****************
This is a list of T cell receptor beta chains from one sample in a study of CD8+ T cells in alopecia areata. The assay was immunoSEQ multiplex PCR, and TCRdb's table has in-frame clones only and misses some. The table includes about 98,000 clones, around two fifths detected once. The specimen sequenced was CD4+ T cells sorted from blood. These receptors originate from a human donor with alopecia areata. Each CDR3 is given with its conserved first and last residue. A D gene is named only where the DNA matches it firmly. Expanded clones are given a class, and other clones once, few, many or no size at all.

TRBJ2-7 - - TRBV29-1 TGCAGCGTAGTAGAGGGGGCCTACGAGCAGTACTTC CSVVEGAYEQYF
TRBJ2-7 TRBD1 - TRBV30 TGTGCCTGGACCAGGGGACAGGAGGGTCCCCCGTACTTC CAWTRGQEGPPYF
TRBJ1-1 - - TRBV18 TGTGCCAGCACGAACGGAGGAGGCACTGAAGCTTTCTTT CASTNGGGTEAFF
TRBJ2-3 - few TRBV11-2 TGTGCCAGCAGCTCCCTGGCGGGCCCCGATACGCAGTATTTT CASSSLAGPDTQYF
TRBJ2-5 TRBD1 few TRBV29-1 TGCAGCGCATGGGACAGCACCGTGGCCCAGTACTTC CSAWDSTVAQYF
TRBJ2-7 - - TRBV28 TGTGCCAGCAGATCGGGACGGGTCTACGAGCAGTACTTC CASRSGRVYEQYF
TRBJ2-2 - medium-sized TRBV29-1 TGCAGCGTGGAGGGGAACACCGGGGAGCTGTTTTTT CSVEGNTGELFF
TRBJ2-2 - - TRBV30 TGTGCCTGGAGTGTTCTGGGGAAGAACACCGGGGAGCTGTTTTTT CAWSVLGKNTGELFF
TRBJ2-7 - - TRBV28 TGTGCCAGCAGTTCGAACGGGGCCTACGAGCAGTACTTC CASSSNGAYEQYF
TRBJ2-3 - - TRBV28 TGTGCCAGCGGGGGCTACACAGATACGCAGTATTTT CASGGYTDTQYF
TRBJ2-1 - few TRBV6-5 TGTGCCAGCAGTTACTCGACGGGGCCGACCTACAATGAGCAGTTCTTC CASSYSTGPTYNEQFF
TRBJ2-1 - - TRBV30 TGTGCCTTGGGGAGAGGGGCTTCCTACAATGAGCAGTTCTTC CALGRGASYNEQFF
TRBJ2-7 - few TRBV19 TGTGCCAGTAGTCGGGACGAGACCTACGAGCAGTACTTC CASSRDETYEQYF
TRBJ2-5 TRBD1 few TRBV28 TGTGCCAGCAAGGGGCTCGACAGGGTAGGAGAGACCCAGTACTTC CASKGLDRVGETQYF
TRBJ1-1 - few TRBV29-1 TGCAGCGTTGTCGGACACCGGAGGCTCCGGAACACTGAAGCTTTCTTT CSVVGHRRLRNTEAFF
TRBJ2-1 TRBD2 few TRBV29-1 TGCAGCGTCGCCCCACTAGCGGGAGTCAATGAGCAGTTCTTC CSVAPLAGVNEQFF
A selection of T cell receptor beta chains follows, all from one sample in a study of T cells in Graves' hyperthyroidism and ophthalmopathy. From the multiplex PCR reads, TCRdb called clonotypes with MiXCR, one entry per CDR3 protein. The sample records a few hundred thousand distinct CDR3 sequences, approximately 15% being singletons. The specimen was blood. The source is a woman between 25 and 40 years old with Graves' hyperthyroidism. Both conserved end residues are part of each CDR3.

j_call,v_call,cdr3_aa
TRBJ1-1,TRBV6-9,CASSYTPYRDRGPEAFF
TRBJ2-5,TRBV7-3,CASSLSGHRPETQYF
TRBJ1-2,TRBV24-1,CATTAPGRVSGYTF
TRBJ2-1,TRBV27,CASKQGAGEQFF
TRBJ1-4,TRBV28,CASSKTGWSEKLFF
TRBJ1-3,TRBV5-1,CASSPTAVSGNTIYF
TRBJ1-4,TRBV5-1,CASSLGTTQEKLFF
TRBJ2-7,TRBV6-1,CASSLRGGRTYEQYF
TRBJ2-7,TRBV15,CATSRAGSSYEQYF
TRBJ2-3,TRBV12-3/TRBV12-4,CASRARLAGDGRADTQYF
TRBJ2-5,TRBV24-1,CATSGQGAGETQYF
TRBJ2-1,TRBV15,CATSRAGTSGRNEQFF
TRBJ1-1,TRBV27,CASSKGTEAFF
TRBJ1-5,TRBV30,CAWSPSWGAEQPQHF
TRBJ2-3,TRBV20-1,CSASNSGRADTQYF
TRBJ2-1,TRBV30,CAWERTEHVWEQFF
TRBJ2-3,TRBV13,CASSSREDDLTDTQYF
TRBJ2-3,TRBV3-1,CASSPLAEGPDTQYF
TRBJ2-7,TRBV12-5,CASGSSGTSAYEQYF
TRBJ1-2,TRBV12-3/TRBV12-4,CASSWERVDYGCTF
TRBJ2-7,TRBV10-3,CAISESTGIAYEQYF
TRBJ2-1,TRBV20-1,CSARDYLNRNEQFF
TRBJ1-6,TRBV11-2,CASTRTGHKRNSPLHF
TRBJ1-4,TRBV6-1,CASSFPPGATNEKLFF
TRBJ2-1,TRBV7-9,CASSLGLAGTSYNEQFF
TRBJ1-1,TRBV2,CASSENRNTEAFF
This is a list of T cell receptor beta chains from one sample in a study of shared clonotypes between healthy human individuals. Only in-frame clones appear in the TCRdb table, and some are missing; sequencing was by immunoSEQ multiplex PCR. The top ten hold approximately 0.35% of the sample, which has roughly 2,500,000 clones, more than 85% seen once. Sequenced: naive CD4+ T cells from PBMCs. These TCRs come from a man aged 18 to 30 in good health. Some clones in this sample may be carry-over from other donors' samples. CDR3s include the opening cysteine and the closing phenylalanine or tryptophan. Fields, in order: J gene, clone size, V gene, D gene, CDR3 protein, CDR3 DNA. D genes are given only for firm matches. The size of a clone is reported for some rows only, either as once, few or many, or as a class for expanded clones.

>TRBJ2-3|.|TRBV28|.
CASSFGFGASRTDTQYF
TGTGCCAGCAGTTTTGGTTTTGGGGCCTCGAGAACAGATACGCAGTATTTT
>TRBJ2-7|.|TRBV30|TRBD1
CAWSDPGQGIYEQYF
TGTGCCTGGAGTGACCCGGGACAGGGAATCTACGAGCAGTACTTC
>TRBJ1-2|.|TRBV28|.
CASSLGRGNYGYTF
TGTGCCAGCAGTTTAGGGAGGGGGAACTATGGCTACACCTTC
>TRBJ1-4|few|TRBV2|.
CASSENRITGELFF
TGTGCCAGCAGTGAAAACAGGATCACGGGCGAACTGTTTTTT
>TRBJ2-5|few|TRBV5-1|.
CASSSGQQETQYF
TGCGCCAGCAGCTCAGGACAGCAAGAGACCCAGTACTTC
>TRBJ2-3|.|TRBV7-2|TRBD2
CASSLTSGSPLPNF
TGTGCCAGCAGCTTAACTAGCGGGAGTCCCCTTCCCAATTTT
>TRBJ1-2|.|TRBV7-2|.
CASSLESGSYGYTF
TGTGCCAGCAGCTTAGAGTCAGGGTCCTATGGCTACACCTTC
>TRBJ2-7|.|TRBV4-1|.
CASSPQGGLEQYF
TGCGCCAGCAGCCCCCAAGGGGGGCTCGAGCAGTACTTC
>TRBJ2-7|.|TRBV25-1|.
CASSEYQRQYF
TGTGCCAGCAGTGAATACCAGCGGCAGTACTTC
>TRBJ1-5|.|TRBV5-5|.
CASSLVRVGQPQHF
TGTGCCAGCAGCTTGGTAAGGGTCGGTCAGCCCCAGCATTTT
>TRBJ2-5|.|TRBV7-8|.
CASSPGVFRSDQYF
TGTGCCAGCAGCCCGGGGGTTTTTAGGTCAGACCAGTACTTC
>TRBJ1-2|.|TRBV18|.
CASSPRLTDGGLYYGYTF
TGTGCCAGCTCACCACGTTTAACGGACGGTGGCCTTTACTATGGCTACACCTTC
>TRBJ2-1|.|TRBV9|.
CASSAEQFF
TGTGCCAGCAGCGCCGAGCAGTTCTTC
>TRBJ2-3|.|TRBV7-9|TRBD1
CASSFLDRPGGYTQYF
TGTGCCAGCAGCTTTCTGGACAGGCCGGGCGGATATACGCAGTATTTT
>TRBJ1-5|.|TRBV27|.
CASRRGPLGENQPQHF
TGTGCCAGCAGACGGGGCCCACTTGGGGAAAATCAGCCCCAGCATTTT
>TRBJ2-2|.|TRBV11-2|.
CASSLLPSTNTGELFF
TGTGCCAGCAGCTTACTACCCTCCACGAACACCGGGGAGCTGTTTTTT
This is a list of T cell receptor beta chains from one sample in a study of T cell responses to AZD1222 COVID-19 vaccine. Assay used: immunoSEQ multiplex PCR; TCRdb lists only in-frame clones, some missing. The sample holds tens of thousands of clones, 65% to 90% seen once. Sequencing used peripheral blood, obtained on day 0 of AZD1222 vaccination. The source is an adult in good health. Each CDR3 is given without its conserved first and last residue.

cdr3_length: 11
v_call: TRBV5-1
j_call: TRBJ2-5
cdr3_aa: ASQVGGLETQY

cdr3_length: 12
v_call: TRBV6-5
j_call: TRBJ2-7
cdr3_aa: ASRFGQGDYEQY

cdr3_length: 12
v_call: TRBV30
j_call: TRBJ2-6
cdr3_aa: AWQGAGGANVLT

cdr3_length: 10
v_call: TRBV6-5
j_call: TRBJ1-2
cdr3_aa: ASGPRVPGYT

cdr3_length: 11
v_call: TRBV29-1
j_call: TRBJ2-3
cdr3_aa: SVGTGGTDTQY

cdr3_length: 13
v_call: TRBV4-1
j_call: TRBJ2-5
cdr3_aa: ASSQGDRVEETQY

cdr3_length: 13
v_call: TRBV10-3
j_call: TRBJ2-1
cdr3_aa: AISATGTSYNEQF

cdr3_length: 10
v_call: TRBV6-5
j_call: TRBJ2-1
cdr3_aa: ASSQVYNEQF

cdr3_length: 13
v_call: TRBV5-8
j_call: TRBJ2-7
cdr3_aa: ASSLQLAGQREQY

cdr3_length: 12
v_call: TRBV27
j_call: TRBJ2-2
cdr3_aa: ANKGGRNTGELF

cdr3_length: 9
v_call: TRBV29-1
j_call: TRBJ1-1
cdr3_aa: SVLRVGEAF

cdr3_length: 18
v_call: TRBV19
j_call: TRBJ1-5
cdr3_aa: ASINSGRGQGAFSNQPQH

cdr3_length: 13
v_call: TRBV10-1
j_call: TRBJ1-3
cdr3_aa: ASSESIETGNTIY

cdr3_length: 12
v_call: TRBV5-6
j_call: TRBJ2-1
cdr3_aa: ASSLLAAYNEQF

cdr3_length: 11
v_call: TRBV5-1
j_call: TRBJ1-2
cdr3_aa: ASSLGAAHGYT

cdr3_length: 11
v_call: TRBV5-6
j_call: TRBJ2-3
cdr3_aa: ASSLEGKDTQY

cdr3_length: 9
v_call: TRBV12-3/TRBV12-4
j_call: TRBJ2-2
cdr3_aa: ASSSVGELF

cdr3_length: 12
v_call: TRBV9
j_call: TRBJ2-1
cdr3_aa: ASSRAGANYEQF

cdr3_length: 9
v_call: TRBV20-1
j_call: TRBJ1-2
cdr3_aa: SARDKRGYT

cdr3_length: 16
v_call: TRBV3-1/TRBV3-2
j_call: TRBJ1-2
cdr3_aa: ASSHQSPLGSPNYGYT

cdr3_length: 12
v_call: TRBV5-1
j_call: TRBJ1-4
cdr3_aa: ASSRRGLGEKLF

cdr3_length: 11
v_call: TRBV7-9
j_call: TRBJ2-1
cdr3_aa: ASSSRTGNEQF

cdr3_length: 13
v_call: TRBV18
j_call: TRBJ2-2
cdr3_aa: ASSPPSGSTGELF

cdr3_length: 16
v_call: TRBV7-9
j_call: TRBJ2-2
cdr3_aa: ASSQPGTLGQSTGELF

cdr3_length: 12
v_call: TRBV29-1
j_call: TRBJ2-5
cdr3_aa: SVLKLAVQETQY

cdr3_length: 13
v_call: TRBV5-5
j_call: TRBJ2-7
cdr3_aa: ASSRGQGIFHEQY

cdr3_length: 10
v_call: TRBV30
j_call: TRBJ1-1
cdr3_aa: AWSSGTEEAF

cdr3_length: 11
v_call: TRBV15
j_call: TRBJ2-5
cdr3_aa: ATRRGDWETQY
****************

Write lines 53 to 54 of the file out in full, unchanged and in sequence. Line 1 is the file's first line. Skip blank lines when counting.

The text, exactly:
>TRBJ1-2|.|TRBV28|.
CASSLGRGNYGYTF